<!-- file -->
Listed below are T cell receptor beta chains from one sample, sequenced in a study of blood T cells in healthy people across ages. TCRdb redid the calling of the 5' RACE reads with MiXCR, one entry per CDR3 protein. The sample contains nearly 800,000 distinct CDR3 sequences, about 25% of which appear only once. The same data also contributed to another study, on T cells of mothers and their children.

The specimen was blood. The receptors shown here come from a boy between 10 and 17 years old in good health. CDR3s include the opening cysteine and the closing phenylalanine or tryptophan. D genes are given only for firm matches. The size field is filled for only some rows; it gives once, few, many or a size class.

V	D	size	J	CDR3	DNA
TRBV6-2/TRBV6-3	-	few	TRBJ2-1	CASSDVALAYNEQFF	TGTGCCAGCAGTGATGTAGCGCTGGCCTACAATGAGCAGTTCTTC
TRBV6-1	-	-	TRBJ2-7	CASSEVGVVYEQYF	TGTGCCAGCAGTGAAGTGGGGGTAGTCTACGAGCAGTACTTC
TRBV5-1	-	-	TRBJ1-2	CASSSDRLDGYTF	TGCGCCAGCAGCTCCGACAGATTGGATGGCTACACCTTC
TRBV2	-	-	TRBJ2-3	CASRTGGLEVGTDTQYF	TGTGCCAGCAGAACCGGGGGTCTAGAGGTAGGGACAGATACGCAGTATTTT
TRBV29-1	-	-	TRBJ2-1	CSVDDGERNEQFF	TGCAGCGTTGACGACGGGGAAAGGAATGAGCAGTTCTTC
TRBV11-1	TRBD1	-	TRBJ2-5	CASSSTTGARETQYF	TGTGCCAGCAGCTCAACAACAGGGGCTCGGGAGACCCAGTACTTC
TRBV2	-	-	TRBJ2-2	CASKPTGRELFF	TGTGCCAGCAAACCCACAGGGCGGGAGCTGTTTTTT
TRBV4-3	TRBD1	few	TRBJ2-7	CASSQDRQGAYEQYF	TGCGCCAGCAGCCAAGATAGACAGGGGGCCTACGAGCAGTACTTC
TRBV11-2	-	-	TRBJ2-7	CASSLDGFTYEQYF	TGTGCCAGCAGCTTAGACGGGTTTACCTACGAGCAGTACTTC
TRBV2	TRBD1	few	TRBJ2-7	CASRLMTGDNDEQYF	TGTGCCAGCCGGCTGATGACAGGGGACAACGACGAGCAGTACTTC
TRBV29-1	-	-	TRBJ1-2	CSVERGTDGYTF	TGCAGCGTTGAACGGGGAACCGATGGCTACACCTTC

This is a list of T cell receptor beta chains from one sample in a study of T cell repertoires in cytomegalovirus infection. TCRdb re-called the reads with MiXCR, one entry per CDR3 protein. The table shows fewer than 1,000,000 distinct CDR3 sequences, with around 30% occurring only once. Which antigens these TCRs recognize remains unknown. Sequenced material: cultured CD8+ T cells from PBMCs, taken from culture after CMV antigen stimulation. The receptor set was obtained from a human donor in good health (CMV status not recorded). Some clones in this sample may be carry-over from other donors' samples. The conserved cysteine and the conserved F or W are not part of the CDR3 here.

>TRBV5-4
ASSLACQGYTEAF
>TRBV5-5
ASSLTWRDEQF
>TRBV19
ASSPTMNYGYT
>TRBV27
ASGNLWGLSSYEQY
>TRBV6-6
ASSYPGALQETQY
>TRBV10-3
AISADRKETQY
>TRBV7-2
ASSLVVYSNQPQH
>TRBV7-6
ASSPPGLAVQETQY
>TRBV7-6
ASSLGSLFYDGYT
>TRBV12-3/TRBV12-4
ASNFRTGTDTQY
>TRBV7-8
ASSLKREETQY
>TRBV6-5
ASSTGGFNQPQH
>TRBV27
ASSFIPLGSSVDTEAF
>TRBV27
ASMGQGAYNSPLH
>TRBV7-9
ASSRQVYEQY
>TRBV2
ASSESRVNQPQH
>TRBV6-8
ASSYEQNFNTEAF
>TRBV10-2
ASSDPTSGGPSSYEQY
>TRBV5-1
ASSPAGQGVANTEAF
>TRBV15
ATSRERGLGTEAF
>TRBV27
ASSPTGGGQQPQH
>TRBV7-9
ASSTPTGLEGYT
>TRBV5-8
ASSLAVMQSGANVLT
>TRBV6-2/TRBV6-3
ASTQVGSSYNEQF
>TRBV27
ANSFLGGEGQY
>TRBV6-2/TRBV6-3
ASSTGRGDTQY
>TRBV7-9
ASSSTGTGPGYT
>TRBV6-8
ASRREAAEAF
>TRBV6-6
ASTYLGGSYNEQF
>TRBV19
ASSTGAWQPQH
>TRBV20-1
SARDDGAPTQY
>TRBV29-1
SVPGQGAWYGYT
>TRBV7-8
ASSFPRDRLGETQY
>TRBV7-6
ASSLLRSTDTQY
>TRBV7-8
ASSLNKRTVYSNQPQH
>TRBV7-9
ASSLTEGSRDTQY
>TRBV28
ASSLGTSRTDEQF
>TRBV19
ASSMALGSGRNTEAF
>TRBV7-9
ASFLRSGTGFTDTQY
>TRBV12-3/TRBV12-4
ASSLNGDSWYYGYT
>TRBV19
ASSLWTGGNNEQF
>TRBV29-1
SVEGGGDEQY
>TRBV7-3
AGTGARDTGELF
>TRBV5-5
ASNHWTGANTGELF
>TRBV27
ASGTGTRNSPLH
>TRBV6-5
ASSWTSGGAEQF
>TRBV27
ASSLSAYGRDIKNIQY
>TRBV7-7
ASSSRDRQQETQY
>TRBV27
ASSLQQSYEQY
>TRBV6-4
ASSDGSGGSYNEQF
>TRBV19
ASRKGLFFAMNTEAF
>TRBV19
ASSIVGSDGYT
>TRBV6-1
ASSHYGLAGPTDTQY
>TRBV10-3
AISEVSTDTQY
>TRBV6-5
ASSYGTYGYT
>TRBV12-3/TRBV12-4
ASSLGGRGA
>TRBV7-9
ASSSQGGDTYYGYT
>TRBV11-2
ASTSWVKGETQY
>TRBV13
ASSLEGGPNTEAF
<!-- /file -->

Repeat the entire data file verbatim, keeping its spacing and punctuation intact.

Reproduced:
Listed below are T cell receptor beta chains from one sample, sequenced in a study of blood T cells in healthy people across ages. TCRdb redid the calling of the 5' RACE reads with MiXCR, one entry per CDR3 protein. The sample contains nearly 800,000 distinct CDR3 sequences, about 25% of which appear only once. The same data also contributed to another study, on T cells of mothers and their children.

The specimen was blood. The receptors shown here come from a boy between 10 and 17 years old in good health. CDR3s include the opening cysteine and the closing phenylalanine or tryptophan. D genes are given only for firm matches. The size field is filled for only some rows; it gives once, few, many or a size class.

V	D	size	J	CDR3	DNA
TRBV6-2/TRBV6-3	-	few	TRBJ2-1	CASSDVALAYNEQFF	TGTGCCAGCAGTGATGTAGCGCTGGCCTACAATGAGCAGTTCTTC
TRBV6-1	-	-	TRBJ2-7	CASSEVGVVYEQYF	TGTGCCAGCAGTGAAGTGGGGGTAGTCTACGAGCAGTACTTC
TRBV5-1	-	-	TRBJ1-2	CASSSDRLDGYTF	TGCGCCAGCAGCTCCGACAGATTGGATGGCTACACCTTC
TRBV2	-	-	TRBJ2-3	CASRTGGLEVGTDTQYF	TGTGCCAGCAGAACCGGGGGTCTAGAGGTAGGGACAGATACGCAGTATTTT
TRBV29-1	-	-	TRBJ2-1	CSVDDGERNEQFF	TGCAGCGTTGACGACGGGGAAAGGAATGAGCAGTTCTTC
TRBV11-1	TRBD1	-	TRBJ2-5	CASSSTTGARETQYF	TGTGCCAGCAGCTCAACAACAGGGGCTCGGGAGACCCAGTACTTC
TRBV2	-	-	TRBJ2-2	CASKPTGRELFF	TGTGCCAGCAAACCCACAGGGCGGGAGCTGTTTTTT
TRBV4-3	TRBD1	few	TRBJ2-7	CASSQDRQGAYEQYF	TGCGCCAGCAGCCAAGATAGACAGGGGGCCTACGAGCAGTACTTC
TRBV11-2	-	-	TRBJ2-7	CASSLDGFTYEQYF	TGTGCCAGCAGCTTAGACGGGTTTACCTACGAGCAGTACTTC
TRBV2	TRBD1	few	TRBJ2-7	CASRLMTGDNDEQYF	TGTGCCAGCCGGCTGATGACAGGGGACAACGACGAGCAGTACTTC
TRBV29-1	-	-	TRBJ1-2	CSVERGTDGYTF	TGCAGCGTTGAACGGGGAACCGATGGCTACACCTTC

This is a list of T cell receptor beta chains from one sample in a study of T cell repertoires in cytomegalovirus infection. TCRdb re-called the reads with MiXCR, one entry per CDR3 protein. The table shows fewer than 1,000,000 distinct CDR3 sequences, with around 30% occurring only once. Which antigens these TCRs recognize remains unknown. Sequenced material: cultured CD8+ T cells from PBMCs, taken from culture after CMV antigen stimulation. The receptor set was obtained from a human donor in good health (CMV status not recorded). Some clones in this sample may be carry-over from other donors' samples. The conserved cysteine and the conserved F or W are not part of the CDR3 here.

>TRBV5-4
ASSLACQGYTEAF
>TRBV5-5
ASSLTWRDEQF
>TRBV19
ASSPTMNYGYT
>TRBV27
ASGNLWGLSSYEQY
>TRBV6-6
ASSYPGALQETQY
>TRBV10-3
AISADRKETQY
>TRBV7-2
ASSLVVYSNQPQH
>TRBV7-6
ASSPPGLAVQETQY
>TRBV7-6
ASSLGSLFYDGYT
>TRBV12-3/TRBV12-4
ASNFRTGTDTQY
>TRBV7-8
ASSLKREETQY
>TRBV6-5
ASSTGGFNQPQH
>TRBV27
ASSFIPLGSSVDTEAF
>TRBV27
ASMGQGAYNSPLH
>TRBV7-9
ASSRQVYEQY
>TRBV2
ASSESRVNQPQH
>TRBV6-8
ASSYEQNFNTEAF
>TRBV10-2
ASSDPTSGGPSSYEQY
>TRBV5-1
ASSPAGQGVANTEAF
>TRBV15
ATSRERGLGTEAF
>TRBV27
ASSPTGGGQQPQH
>TRBV7-9
ASSTPTGLEGYT
>TRBV5-8
ASSLAVMQSGANVLT
>TRBV6-2/TRBV6-3
ASTQVGSSYNEQF
>TRBV27
ANSFLGGEGQY
>TRBV6-2/TRBV6-3
ASSTGRGDTQY
>TRBV7-9
ASSSTGTGPGYT
>TRBV6-8
ASRREAAEAF
>TRBV6-6
ASTYLGGSYNEQF
>TRBV19
ASSTGAWQPQH
>TRBV20-1
SARDDGAPTQY
>TRBV29-1
SVPGQGAWYGYT
>TRBV7-8
ASSFPRDRLGETQY
>TRBV7-6
ASSLLRSTDTQY
>TRBV7-8
ASSLNKRTVYSNQPQH
>TRBV7-9
ASSLTEGSRDTQY
>TRBV28
ASSLGTSRTDEQF
>TRBV19
ASSMALGSGRNTEAF
>TRBV7-9
ASFLRSGTGFTDTQY
>TRBV12-3/TRBV12-4
ASSLNGDSWYYGYT
>TRBV19
ASSLWTGGNNEQF
>TRBV29-1
SVEGGGDEQY
>TRBV7-3
AGTGARDTGELF
>TRBV5-5
ASNHWTGANTGELF
>TRBV27
ASGTGTRNSPLH
>TRBV6-5
ASSWTSGGAEQF
>TRBV27
ASSLSAYGRDIKNIQY
>TRBV7-7
ASSSRDRQQETQY
>TRBV27
ASSLQQSYEQY
>TRBV6-4
ASSDGSGGSYNEQF
>TRBV19
ASRKGLFFAMNTEAF
>TRBV19
ASSIVGSDGYT
>TRBV6-1
ASSHYGLAGPTDTQY
>TRBV10-3
AISEVSTDTQY
>TRBV6-5
ASSYGTYGYT
>TRBV12-3/TRBV12-4
ASSLGGRGA
>TRBV7-9
ASSSQGGDTYYGYT
>TRBV11-2
ASTSWVKGETQY
>TRBV13
ASSLEGGPNTEAF